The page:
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 Democratic will of the people cannot be ignored

 Opinion - Analysis
  Kurd Net does not take credit for and is not responsible for the content of news information on this page

 


Democratic will of the people cannot be ignored  27.2.2010   
By Bashdar Ismaeel,
a longtime contributing writer for ekurd.net  

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February 27, 2010

There is nothing wrong with change, if it is in the right direction." Winston Churchill.

As a tense political climate ensues in Kurdistan ahead of the critical Iraqi elections in March, the notion of change and evolution must be embraced; however, at this crucial historical juncture, the Kurds must be careful to guide their region toward a new dawn and not a tainted past.

Whilst democracy is a fledgling phenomenon in Iraq and not without its fair share of deficiencies and impediments, it is nevertheless a remarkable milestone, and the Iraqi elections of March 7 provide a chance for millions of Iraqis to be heard.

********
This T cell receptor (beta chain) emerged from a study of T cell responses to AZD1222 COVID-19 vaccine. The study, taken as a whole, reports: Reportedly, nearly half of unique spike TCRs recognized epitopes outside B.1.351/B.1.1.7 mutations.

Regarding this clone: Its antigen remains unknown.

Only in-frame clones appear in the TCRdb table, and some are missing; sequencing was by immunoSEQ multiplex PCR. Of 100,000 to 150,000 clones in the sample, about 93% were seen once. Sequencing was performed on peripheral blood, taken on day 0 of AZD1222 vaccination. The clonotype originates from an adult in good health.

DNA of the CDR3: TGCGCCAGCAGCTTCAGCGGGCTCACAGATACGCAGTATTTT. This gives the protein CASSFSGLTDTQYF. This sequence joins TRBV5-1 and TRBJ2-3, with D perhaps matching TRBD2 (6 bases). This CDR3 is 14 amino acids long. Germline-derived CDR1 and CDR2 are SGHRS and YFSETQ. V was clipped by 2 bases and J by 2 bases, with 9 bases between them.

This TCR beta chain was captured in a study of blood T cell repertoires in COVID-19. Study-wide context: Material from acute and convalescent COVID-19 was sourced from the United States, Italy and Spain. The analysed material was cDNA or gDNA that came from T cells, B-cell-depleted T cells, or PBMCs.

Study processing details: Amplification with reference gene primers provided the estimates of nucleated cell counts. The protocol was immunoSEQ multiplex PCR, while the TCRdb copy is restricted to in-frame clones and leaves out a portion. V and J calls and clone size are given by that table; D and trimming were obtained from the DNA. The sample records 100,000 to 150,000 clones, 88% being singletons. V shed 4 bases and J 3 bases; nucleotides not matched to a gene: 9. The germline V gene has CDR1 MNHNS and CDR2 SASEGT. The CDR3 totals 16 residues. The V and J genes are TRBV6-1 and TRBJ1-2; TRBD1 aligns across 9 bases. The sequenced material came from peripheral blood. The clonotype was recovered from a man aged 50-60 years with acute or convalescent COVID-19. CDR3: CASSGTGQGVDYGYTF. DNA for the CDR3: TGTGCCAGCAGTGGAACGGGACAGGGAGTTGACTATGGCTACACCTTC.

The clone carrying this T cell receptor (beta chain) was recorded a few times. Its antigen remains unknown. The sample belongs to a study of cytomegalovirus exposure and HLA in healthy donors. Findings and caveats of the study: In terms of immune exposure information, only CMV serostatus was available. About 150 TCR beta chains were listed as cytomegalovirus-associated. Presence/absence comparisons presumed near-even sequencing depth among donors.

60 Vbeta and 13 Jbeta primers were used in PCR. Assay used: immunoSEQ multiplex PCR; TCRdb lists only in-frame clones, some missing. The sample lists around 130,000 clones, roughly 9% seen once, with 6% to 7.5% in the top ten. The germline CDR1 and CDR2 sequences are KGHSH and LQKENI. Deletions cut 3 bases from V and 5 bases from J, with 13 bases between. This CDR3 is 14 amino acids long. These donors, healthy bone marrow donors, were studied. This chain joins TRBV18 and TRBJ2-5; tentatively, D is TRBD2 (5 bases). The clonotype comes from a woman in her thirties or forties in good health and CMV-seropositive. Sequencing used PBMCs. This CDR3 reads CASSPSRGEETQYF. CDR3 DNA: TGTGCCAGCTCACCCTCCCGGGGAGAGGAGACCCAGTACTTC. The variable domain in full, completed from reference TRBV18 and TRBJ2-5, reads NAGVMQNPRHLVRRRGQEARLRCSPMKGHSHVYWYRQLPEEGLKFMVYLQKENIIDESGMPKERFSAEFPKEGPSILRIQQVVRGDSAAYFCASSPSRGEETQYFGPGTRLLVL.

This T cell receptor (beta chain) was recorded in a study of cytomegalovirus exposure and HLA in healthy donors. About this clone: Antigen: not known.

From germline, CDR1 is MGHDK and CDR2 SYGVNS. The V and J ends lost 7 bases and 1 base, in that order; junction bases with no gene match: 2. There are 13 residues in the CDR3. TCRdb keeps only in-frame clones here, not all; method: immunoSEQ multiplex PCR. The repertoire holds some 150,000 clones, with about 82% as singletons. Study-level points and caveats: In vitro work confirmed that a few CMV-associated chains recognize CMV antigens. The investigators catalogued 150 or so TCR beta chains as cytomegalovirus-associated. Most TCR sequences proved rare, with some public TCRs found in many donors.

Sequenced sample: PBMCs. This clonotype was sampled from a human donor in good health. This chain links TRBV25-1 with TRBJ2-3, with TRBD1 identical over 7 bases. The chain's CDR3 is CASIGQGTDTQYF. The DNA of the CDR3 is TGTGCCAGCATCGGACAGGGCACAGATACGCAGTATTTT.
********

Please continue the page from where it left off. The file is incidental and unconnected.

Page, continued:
Bashdar Pusho Ismaeel, senior UK Editor
It is up to the people to voice their votes, but ultimately up to the politicians to deliver.

Iraq faces a tense battle on many fronts as people eagerly await electoral results. However, the notion of "change" must surely be at the pinnacle of any political manifesto if the next five years is to be successful.